Architectural Interiors / Grand
Necessity may be the mother of invention, but in the hands of Tom Kundig, FAIA, rudimentary solutions become bold and celebratory. The latest example of his trademark big thinking is this artist's studio in Seattle's patchwork Pike Street corridor. The client, a painter and printmaker who lives nearby, wanted a flexible workspace where she could also host cultivation events for art venues. Kundig thus preserved the building's weathered roughness while fabricating floating elements that can change the shape and use of the room. Four white dividing walls slide or pivot as needed to control light and circulation; they also provide places to hang the art and study it in different kinds of light.
All of the furniture has wheels for easy rolling, but the pièce de résistance is a 26-foot-long table, live-cut from a Douglas fir tree. “The table is a wink and a nod to the character of the space,” Kundig says. Set on steamroller-type wheels welded from steel pipe, the table spends most of its time near the kitchenette as a work/dining surface, but it can also be wheeled out grandly for movable feasts.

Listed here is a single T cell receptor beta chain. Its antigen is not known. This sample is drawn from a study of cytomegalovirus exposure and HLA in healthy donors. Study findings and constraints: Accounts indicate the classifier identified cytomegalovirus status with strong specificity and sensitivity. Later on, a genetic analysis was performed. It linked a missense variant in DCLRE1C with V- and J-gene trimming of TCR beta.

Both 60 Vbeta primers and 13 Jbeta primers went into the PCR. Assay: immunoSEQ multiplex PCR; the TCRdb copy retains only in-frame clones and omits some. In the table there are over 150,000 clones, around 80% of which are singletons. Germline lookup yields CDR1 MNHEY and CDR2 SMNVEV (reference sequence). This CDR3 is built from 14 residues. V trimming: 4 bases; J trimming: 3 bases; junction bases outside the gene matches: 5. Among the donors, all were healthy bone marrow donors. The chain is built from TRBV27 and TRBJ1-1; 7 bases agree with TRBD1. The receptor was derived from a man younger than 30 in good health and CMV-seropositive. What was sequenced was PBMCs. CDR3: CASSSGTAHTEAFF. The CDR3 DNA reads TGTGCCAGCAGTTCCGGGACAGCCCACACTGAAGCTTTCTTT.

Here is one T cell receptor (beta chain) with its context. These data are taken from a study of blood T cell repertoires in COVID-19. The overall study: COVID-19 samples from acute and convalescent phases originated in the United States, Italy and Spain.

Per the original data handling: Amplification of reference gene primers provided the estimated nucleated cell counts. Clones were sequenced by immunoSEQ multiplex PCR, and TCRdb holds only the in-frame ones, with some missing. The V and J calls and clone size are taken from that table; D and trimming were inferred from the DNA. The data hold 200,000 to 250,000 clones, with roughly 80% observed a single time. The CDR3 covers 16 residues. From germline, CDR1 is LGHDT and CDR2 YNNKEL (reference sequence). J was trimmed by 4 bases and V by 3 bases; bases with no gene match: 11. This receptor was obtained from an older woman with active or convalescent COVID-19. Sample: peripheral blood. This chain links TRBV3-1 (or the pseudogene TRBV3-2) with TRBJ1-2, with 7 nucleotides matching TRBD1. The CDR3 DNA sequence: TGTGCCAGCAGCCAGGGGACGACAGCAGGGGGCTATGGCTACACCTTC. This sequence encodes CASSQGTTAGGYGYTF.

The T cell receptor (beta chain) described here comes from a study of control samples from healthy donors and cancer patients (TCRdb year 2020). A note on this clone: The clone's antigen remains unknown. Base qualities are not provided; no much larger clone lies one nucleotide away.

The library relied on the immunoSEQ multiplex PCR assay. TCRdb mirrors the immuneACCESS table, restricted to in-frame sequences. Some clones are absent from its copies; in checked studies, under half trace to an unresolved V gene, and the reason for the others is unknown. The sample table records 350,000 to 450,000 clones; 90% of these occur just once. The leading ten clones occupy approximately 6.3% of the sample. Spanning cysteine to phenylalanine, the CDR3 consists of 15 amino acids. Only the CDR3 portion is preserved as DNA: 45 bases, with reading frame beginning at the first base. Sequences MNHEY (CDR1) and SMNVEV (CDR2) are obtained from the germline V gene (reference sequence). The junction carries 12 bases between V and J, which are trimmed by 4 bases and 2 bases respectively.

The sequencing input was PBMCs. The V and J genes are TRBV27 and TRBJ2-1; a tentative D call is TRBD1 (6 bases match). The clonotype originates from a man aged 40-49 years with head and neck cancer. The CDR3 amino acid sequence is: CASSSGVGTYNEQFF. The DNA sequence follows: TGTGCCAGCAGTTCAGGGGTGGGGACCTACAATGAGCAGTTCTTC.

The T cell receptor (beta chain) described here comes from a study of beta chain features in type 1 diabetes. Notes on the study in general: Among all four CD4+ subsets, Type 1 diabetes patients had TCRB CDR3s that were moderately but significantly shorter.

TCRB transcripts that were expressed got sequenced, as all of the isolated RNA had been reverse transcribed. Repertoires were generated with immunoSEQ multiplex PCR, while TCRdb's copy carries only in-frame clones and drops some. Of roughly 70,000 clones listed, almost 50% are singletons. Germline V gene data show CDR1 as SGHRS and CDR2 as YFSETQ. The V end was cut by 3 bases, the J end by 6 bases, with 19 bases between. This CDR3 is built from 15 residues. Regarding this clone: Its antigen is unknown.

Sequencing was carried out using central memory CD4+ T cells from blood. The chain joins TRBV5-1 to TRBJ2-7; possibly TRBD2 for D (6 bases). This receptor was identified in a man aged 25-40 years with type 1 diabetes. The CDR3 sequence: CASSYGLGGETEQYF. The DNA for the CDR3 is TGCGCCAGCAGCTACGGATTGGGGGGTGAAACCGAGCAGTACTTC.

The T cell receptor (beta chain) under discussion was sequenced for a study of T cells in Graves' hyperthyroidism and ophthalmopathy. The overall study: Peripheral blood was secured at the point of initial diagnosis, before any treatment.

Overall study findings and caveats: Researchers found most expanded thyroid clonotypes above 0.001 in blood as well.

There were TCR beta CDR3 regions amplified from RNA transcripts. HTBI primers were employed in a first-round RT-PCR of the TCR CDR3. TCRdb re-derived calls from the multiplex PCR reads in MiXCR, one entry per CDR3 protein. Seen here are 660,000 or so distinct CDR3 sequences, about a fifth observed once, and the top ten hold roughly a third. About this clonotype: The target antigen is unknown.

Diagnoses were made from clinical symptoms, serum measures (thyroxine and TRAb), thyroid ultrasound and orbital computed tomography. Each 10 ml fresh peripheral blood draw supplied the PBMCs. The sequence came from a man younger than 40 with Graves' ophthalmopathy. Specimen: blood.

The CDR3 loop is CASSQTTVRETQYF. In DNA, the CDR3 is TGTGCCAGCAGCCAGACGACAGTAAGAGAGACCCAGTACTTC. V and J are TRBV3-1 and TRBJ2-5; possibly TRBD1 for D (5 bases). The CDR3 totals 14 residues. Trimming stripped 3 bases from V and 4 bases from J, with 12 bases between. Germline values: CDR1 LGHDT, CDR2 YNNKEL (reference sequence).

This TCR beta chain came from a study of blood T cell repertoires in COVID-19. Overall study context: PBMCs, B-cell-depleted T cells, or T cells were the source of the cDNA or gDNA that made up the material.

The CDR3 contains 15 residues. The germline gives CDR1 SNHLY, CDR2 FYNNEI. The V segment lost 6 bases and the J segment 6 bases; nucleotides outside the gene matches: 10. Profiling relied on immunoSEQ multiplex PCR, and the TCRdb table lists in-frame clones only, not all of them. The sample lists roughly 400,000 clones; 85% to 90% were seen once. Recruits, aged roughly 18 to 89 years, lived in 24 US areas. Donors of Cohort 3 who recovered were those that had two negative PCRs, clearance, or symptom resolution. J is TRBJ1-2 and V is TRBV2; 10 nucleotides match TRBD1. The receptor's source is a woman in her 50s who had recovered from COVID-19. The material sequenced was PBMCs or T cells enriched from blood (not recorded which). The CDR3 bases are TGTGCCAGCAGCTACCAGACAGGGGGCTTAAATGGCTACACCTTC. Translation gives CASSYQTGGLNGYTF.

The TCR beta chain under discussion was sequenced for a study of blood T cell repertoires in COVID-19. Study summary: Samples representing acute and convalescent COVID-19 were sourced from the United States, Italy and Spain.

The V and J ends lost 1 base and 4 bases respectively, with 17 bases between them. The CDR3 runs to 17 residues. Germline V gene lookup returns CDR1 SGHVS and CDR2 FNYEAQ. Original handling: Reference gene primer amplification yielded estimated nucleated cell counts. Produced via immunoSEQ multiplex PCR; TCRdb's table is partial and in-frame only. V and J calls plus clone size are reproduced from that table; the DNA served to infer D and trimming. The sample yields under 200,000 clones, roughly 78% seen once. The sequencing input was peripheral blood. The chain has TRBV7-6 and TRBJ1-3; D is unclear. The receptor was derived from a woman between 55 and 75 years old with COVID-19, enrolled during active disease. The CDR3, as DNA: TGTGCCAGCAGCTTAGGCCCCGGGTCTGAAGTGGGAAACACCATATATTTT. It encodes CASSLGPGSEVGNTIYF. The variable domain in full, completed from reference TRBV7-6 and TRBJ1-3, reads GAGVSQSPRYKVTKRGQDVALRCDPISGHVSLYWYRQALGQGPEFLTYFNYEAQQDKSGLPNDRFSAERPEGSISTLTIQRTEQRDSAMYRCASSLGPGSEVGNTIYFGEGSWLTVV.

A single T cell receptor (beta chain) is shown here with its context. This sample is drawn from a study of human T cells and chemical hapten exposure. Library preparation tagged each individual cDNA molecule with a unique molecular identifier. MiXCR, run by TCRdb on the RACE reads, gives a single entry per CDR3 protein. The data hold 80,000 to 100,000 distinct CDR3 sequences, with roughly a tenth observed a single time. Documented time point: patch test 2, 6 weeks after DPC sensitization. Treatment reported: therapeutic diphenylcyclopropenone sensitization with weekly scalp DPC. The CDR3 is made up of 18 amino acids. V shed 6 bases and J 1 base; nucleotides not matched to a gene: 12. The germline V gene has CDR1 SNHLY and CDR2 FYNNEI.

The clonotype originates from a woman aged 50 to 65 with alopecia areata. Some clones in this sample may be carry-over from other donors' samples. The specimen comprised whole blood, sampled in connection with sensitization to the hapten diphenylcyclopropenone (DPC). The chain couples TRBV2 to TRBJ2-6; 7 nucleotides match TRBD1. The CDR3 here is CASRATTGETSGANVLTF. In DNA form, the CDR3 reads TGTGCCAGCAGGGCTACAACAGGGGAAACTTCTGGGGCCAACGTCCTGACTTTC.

The judges thought the architect's ideas, including the entryway clad in mild steel, were terrific. “The whole thing is flexible, and I love the materials,” raved one judge.